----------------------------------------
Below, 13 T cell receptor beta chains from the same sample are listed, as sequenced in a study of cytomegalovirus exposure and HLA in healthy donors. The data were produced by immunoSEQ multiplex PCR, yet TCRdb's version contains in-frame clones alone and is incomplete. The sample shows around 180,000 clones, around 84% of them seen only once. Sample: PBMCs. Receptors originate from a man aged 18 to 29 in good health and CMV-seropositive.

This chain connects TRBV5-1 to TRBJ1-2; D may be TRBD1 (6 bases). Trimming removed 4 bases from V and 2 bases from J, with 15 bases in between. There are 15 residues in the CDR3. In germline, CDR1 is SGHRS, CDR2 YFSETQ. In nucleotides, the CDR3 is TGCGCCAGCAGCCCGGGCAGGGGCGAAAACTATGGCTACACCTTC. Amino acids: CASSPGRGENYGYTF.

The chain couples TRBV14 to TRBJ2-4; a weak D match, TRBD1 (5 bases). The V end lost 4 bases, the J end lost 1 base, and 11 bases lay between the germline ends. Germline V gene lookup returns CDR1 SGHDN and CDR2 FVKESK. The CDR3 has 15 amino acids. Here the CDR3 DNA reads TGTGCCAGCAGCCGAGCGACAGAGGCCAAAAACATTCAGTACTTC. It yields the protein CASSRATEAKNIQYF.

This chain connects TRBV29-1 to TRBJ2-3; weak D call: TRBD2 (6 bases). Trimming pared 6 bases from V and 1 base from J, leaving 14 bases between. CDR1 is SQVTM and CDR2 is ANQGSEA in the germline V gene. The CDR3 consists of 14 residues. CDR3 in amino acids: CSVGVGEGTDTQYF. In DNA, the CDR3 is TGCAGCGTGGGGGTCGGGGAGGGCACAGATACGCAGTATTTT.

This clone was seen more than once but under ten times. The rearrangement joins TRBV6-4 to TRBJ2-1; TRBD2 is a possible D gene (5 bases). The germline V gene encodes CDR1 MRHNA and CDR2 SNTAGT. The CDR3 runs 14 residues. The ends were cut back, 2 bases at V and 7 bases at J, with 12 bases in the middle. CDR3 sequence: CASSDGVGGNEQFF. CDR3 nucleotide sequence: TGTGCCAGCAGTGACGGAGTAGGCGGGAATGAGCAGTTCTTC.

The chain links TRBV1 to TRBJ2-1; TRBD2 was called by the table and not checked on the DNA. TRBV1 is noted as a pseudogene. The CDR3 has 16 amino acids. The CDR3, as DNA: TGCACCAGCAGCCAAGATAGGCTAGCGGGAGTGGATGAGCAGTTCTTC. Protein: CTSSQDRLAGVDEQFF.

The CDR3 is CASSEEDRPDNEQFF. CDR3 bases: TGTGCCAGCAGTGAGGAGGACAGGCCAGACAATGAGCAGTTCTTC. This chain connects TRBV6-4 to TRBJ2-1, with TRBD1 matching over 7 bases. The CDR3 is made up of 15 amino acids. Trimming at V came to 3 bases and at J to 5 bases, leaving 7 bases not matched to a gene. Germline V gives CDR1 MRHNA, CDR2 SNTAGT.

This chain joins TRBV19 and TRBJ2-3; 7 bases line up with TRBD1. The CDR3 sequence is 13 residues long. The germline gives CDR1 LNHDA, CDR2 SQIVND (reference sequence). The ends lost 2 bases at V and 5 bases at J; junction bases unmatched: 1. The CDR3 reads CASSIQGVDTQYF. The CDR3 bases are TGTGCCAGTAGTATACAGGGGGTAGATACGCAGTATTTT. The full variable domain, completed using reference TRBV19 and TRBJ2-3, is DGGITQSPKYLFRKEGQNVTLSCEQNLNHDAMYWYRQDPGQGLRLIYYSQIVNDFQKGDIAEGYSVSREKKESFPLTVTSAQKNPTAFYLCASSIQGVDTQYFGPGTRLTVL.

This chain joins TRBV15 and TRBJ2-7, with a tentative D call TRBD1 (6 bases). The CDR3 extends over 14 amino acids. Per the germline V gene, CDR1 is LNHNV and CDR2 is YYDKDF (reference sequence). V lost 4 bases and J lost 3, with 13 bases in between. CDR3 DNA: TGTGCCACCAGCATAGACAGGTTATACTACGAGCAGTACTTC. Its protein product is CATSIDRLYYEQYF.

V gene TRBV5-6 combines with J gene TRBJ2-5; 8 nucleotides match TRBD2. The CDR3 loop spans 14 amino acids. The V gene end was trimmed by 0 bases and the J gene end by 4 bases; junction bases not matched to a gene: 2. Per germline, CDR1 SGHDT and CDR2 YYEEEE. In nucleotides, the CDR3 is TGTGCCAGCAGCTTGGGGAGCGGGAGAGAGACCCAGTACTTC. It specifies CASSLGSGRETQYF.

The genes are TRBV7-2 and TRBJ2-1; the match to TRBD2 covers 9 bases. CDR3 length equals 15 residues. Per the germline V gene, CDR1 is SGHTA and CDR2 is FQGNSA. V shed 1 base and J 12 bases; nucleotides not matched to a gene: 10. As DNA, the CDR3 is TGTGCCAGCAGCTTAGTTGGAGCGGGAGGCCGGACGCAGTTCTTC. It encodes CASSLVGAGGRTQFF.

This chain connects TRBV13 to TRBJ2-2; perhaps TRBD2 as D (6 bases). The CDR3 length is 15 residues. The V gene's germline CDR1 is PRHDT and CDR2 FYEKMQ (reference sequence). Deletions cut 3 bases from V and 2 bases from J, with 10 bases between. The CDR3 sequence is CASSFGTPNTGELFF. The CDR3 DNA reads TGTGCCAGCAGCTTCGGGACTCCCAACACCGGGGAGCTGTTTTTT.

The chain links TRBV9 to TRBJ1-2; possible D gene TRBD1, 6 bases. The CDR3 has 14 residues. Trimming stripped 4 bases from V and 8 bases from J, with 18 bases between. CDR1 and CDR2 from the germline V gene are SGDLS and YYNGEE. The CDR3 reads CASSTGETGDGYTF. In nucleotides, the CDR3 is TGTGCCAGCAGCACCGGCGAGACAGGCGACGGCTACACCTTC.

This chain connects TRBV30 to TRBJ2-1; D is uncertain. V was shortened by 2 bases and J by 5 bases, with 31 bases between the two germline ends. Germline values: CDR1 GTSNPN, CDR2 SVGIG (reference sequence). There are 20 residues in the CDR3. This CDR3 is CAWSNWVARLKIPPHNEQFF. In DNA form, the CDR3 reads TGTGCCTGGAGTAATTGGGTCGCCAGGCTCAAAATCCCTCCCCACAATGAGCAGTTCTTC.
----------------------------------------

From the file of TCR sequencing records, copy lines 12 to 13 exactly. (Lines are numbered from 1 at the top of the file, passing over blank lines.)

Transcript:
This chain connects TRBV13 to TRBJ2-2; perhaps TRBD2 as D (6 bases). The CDR3 length is 15 residues. The V gene's germline CDR1 is PRHDT and CDR2 FYEKMQ (reference sequence). Deletions cut 3 bases from V and 2 bases from J, with 10 bases between. The CDR3 sequence is CASSFGTPNTGELFF. The CDR3 DNA reads TGTGCCAGCAGCTTCGGGACTCCCAACACCGGGGAGCTGTTTTTT.

The chain links TRBV9 to TRBJ1-2; possible D gene TRBD1, 6 bases. The CDR3 has 14 residues. Trimming stripped 4 bases from V and 8 bases from J, with 18 bases between. CDR1 and CDR2 from the germline V gene are SGDLS and YYNGEE. The CDR3 reads CASSTGETGDGYTF. In nucleotides, the CDR3 is TGTGCCAGCAGCACCGGCGAGACAGGCGACGGCTACACCTTC.